Tay Bridge (1887-)
Opened on the Tay Bridge (North British Railway).
This double track viaduct is the longest viaduct in the UK. It crosses the River Tay between Wormit and Dundee.
The viaduct replaced the Tay Bridge [1st], 59 ft downstream. The original bridge partially collapsed in a storm in 1879 leading to the deaths of those on board a train crossing the bridge. The decision was taken to replace, rather than repair, the bridge.
From the south there are four brick arches, Tay Bridge South Signal Box being on the southern arch which crosses Bay Road, 24 girders below the line, 13 high girders which enclose the train and provide clearance for shipping, 12 large girders below the line, 25 smaller girders on a curve, and 2 steel arches over the Esplanade and Riverside Drive, followed by several lattice girders and inverted bowstrings to support the platforms of the closed Dundee Esplanade station. The platform buildings portion of the structure is supported on brick and a run of several brick arches carry the line east from the station to Dundee Central Junction.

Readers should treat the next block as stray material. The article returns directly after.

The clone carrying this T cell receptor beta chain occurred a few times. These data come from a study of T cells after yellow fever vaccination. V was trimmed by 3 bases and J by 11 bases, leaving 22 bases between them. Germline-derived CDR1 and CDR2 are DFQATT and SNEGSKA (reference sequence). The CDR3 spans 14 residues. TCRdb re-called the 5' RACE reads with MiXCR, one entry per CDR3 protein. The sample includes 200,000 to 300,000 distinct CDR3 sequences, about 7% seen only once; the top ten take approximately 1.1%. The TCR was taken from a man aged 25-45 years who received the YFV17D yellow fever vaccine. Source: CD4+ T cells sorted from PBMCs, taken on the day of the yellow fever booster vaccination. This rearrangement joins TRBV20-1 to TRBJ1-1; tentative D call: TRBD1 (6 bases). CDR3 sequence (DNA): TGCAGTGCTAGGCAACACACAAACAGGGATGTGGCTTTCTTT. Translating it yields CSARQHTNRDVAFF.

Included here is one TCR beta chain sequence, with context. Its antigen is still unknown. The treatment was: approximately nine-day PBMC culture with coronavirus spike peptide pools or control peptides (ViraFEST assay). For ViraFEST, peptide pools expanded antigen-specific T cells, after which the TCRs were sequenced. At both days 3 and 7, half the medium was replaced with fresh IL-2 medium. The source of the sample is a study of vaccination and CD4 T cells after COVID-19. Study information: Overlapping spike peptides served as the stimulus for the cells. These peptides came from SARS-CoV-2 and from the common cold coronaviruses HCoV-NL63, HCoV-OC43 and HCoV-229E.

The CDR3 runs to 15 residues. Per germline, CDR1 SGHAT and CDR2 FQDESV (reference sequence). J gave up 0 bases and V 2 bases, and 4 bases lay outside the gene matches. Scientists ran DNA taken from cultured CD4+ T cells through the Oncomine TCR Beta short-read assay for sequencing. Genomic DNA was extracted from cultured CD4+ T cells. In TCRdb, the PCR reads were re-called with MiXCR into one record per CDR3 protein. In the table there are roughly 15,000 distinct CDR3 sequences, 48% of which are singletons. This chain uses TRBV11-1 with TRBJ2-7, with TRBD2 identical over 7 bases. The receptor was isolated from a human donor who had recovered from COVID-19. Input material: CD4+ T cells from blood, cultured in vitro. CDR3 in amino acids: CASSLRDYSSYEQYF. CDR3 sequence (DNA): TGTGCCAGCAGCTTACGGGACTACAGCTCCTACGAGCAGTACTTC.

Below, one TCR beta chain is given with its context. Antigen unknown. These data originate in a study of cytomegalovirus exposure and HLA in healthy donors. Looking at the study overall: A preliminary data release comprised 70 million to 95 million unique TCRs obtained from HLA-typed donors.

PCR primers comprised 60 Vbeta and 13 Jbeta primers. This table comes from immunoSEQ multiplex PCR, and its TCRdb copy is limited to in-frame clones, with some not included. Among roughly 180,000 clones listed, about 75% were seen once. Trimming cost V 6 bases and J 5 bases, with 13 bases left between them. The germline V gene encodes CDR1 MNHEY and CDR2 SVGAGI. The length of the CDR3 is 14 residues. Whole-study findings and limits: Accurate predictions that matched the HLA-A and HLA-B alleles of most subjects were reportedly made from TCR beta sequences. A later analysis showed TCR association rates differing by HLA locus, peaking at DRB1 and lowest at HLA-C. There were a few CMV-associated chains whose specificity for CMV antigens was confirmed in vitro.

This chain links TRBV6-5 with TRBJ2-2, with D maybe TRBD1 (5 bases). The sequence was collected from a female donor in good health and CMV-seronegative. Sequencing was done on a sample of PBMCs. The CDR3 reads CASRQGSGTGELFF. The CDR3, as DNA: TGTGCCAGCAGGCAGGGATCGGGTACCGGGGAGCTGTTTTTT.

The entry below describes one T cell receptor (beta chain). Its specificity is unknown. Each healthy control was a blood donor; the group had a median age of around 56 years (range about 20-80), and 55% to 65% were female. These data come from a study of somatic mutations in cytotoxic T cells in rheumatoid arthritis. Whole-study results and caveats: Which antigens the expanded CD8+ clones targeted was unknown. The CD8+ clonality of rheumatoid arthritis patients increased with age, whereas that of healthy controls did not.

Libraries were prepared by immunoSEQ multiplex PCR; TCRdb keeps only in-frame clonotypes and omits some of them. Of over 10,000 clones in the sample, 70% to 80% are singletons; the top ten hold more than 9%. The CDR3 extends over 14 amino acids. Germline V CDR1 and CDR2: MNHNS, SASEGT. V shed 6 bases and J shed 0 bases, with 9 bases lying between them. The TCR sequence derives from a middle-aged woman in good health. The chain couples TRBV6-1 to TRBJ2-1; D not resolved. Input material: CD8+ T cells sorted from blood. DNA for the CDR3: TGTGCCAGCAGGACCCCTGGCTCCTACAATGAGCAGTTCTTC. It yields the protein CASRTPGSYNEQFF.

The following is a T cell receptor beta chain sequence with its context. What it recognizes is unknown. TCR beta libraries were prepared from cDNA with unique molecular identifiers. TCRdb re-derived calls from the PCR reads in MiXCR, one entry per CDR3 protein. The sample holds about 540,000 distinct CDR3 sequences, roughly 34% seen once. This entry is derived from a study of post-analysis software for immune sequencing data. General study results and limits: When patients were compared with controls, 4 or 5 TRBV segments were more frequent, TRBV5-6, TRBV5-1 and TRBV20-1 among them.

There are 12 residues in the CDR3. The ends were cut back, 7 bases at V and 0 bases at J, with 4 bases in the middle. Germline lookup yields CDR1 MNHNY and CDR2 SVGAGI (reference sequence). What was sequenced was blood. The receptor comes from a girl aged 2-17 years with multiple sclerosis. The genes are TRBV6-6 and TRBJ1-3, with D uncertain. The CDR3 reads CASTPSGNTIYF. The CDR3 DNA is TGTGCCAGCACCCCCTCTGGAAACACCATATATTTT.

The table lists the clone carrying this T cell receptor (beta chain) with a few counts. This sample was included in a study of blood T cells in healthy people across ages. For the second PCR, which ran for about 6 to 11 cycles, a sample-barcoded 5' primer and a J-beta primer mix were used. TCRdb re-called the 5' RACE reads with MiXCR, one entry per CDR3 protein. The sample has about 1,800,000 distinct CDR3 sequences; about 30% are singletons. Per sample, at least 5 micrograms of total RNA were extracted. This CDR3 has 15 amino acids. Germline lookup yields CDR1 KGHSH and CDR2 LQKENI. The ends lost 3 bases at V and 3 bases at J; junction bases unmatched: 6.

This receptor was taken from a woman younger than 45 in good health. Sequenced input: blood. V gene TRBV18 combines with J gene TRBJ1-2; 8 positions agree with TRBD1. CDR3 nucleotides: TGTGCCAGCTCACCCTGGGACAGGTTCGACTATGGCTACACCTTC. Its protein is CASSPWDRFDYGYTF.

The northern portion of the viaduct is on a curve to turn the line from northbound to eastbound on the approach to the Dundee shoreline.
Dundee Ward Road
Ninewells Junction [Station]
Dundee Trades Lane
Offset at Back of Law
Other railway and industry locations
Tay Bridge [1st]
Tay Bridge South Signalbox
Tay Bridge South Junction
Dundee West Shed
Dundee Central Junction
Dundee Tay Bridge Shed
Wormit Signal Box
Old Signal Box
Dundee West Goods
Dundee Earl Grey Dock
Newport-on-Tay Ferry Terminal
|Location names in dark blue are on the same original line.|
A Regional History of the Railways of Great Britain: The North of Scotland v. 15 (Regional railway history series)
An Illustrated History of Tayside's Railways